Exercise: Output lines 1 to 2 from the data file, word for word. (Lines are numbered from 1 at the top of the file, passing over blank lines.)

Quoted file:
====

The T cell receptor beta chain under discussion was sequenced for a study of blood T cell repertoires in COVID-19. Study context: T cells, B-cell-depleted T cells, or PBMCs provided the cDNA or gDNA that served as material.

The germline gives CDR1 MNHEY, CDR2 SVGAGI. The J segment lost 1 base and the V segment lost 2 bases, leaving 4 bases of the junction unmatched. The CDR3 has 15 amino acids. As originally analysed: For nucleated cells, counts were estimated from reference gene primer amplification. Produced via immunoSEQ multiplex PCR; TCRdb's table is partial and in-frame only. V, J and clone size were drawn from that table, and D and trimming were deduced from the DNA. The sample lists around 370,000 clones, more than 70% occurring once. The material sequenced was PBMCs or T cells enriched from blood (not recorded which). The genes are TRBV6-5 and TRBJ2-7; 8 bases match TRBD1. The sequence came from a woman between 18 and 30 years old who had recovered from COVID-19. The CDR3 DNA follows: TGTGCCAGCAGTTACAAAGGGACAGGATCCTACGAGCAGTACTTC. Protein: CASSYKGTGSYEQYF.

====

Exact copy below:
The T cell receptor beta chain under discussion was sequenced for a study of blood T cell repertoires in COVID-19. Study context: T cells, B-cell-depleted T cells, or PBMCs provided the cDNA or gDNA that served as material.

The germline gives CDR1 MNHEY, CDR2 SVGAGI. The J segment lost 1 base and the V segment lost 2 bases, leaving 4 bases of the junction unmatched. The CDR3 has 15 amino acids. As originally analysed: For nucleated cells, counts were estimated from reference gene primer amplification. Produced via immunoSEQ multiplex PCR; TCRdb's table is partial and in-frame only. V, J and clone size were drawn from that table, and D and trimming were deduced from the DNA. The sample lists around 370,000 clones, more than 70% occurring once. The material sequenced was PBMCs or T cells enriched from blood (not recorded which). The genes are TRBV6-5 and TRBJ2-7; 8 bases match TRBD1. The sequence came from a woman between 18 and 30 years old who had recovered from COVID-19. The CDR3 DNA follows: TGTGCCAGCAGTTACAAAGGGACAGGATCCTACGAGCAGTACTTC. Protein: CASSYKGTGSYEQYF.